According to the Rider Levett Bucknall (RLB) second quarter North America quarterly construction cost report, in the U.S., construction put-in-place ended at a seasonally-adjusted annual rate of $1.21 billion, or 1.4% below the revised March estimate of $1.23 billion. General unemployment remained steady into 2017 and the AIA’s Architecture Billing Index (ABI), the leading economic indicator for non-residential activity, is up from the 2016 average with an ABI of 54.3, indicating a healthy start to the year.
In its North American Quarterly Construction Cost report, RLB tracks construction costs in 12 American cities and two Canadian cities, providing a market-by-market look at construction costs. The report also surveys specific construction sectors — including hospitality, retail, healthcare, office, residential, industrial and education — identifying low and high construction costs in each urban center.
Together with international and national cost compendia, the cost research equips clients with complete and relevant information to assist in key business decisions.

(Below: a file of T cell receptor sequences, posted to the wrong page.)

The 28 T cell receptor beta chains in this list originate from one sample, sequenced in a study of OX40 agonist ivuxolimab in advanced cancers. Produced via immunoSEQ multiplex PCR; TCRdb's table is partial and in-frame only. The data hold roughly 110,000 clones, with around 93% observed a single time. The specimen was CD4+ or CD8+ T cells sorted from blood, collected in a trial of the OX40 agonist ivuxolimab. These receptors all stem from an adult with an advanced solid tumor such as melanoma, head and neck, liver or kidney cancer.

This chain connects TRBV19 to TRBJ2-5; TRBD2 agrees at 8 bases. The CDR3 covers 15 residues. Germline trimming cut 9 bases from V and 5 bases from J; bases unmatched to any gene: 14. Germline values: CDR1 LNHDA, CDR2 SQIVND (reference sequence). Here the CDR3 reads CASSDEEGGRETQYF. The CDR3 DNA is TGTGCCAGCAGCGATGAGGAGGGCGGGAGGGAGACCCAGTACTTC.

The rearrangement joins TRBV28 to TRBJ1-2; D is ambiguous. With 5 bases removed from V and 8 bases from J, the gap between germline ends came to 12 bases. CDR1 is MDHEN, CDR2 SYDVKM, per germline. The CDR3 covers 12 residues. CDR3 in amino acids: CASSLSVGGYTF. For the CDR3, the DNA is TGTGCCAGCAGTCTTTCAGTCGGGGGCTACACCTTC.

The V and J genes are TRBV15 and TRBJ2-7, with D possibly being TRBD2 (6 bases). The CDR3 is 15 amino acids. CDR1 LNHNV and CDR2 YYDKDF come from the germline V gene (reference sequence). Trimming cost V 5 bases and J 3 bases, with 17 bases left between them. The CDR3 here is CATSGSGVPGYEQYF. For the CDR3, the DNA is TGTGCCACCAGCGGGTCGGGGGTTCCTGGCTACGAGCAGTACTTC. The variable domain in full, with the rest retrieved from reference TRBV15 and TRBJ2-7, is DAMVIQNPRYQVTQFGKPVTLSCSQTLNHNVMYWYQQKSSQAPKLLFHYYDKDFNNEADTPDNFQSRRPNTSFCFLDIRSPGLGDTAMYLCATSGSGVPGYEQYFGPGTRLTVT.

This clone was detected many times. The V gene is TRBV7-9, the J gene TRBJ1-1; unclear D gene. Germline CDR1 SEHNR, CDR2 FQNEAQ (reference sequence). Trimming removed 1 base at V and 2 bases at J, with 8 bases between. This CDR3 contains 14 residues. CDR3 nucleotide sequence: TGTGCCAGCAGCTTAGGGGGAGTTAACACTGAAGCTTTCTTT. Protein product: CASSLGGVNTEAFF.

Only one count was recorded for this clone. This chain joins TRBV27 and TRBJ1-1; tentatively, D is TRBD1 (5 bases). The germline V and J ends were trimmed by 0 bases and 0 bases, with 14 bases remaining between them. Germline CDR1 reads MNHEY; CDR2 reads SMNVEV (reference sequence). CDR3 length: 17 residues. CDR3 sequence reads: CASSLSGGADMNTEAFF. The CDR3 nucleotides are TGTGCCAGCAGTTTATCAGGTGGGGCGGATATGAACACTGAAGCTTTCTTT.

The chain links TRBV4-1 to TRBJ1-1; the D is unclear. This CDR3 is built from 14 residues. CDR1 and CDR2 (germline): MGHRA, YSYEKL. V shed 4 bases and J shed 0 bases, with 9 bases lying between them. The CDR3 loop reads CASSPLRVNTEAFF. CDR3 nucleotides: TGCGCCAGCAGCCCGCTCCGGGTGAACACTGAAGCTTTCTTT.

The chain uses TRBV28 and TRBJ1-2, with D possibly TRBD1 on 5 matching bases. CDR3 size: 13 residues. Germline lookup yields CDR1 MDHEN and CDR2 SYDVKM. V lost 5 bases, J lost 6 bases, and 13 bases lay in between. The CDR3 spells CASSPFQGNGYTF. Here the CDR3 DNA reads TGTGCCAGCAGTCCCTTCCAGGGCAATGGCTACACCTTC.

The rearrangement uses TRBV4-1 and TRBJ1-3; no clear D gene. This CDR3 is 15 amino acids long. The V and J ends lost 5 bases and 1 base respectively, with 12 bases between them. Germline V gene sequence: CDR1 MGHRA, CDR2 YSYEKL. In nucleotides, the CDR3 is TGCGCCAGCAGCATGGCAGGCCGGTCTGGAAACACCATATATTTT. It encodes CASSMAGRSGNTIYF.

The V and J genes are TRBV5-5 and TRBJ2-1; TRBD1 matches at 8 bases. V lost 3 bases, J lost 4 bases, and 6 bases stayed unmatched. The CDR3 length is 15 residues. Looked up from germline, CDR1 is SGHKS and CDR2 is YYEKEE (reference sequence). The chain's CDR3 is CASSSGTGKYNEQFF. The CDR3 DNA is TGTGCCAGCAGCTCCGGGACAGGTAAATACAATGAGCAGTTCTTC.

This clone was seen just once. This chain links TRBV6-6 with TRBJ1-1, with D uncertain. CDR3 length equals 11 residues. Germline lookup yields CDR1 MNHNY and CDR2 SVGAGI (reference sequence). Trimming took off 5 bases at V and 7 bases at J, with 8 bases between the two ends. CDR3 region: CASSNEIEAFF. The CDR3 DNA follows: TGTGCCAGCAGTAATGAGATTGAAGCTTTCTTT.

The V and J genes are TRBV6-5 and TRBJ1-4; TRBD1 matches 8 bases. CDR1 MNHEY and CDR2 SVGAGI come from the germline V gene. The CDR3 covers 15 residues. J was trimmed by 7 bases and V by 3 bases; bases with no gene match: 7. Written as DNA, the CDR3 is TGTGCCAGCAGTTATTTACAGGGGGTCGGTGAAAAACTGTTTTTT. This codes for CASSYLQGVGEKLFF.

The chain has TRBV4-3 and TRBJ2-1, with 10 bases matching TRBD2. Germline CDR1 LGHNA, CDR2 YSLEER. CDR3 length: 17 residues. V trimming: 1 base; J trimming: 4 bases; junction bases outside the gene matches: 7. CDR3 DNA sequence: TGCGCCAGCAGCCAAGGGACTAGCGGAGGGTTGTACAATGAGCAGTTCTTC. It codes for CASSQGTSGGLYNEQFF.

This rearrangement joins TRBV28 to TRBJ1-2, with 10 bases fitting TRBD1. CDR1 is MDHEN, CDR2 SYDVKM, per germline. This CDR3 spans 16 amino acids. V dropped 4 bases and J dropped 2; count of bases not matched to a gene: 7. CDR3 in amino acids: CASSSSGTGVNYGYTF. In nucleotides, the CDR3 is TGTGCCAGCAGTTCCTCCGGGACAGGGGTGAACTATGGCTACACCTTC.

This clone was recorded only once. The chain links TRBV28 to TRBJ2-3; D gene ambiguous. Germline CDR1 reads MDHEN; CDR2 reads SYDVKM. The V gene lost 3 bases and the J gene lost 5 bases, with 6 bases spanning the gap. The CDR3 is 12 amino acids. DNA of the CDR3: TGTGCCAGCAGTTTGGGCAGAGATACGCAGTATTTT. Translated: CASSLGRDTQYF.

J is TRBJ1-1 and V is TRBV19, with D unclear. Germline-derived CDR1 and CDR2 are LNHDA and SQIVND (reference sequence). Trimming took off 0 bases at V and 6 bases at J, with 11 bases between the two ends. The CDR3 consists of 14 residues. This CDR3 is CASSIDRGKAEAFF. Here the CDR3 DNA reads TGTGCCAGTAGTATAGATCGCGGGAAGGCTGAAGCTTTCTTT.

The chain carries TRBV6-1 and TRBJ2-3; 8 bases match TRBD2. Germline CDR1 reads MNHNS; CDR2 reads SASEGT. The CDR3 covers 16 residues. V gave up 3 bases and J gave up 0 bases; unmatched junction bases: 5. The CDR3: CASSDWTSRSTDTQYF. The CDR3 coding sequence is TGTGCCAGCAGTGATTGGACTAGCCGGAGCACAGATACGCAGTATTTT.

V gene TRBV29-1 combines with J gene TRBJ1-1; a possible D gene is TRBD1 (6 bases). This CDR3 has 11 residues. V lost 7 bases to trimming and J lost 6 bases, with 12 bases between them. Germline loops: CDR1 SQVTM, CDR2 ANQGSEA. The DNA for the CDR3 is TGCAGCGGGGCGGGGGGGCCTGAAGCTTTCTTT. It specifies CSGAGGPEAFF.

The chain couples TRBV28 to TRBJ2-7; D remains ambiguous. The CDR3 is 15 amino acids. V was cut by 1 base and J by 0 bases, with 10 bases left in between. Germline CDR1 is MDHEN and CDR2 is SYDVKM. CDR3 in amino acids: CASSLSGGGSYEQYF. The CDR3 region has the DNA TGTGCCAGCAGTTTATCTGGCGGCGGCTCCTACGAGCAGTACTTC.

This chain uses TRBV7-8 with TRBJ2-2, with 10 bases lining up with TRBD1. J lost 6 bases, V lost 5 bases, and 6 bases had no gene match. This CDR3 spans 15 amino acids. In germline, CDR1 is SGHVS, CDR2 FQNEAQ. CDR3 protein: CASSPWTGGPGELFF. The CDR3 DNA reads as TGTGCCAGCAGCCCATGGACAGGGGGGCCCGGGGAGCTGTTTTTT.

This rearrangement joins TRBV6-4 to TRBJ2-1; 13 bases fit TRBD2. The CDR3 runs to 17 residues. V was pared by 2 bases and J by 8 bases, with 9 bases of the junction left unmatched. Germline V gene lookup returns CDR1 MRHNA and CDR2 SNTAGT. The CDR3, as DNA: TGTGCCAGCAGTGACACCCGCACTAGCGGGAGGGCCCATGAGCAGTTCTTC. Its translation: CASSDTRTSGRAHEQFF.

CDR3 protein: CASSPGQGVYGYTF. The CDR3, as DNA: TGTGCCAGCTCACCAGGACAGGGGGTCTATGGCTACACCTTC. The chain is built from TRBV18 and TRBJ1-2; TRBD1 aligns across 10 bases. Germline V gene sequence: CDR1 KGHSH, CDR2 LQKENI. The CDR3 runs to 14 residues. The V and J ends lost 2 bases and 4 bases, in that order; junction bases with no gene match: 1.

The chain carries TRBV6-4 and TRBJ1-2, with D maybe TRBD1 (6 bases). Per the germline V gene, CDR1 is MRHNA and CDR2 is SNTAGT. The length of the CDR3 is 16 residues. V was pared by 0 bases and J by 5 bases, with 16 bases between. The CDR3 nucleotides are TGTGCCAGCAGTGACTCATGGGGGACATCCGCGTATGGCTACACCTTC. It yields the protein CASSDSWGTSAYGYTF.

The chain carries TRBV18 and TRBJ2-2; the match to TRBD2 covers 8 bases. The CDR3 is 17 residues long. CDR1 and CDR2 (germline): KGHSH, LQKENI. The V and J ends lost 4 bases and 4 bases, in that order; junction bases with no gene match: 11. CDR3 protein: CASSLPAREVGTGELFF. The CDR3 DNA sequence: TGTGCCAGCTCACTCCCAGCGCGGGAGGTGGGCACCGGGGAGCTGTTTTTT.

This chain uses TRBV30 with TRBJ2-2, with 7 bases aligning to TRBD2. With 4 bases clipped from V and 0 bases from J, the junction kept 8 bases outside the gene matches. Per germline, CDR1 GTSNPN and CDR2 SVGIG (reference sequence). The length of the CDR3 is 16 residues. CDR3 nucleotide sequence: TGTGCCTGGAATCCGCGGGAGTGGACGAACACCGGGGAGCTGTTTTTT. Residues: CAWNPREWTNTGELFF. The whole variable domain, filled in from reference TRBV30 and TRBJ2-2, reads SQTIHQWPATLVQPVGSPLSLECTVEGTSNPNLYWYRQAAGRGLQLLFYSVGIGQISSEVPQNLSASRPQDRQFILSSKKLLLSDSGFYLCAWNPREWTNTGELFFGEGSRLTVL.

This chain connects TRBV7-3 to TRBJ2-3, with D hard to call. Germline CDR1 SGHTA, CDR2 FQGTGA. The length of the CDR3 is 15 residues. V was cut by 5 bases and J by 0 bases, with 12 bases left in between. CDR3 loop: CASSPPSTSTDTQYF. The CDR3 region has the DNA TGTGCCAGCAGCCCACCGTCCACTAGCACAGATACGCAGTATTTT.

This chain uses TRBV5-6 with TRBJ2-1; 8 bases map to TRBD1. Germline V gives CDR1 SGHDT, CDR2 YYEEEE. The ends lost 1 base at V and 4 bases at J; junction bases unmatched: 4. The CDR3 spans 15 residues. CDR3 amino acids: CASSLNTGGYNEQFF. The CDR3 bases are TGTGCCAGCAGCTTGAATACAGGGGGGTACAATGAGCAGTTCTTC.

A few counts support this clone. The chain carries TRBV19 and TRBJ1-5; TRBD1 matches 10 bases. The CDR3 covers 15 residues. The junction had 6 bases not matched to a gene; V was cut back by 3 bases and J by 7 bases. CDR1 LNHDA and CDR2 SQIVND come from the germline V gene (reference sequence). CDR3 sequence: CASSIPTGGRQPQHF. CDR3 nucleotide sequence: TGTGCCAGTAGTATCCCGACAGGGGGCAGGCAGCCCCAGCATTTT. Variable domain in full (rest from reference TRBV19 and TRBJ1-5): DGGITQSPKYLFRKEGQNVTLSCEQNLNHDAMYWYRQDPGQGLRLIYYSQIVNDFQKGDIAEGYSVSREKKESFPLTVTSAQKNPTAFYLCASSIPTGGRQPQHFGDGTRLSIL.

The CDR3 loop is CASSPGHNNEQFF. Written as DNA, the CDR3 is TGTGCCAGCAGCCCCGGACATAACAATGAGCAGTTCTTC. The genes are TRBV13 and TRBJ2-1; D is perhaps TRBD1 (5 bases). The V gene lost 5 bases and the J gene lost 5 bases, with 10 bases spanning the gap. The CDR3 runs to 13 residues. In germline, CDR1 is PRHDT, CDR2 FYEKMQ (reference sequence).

Exclusive to the Q2 report, RLB supplements its own research on overhead levels, profit margins and sales taxes — factors that other indices don’t take into account — with information on the hard costs of construction and labor from the Consumer Price Index and Engineering News-Record’s Building Cost Index to paint a complete picture of the construction landscape.
National average construction costs increase approximately 4.80% between April 2016 and April 2017.
Los Angeles and San Francisco experienced the greatest increases in construction costs (9.08% and 10.99%, respectively), while Boston, Chicago, Denver, New York, Phoenix, Portland, Seattle, and Washington D.C. had more modest increases, ranging from 3.74% to 5.29%. Honolulu experienced a -0.26% decrease in construction costs. All of this appears against a backdrop of a variable economy, which experienced a GDP of 1.20% at the start of 2017, down from 3.2% in the third quarter of 2016.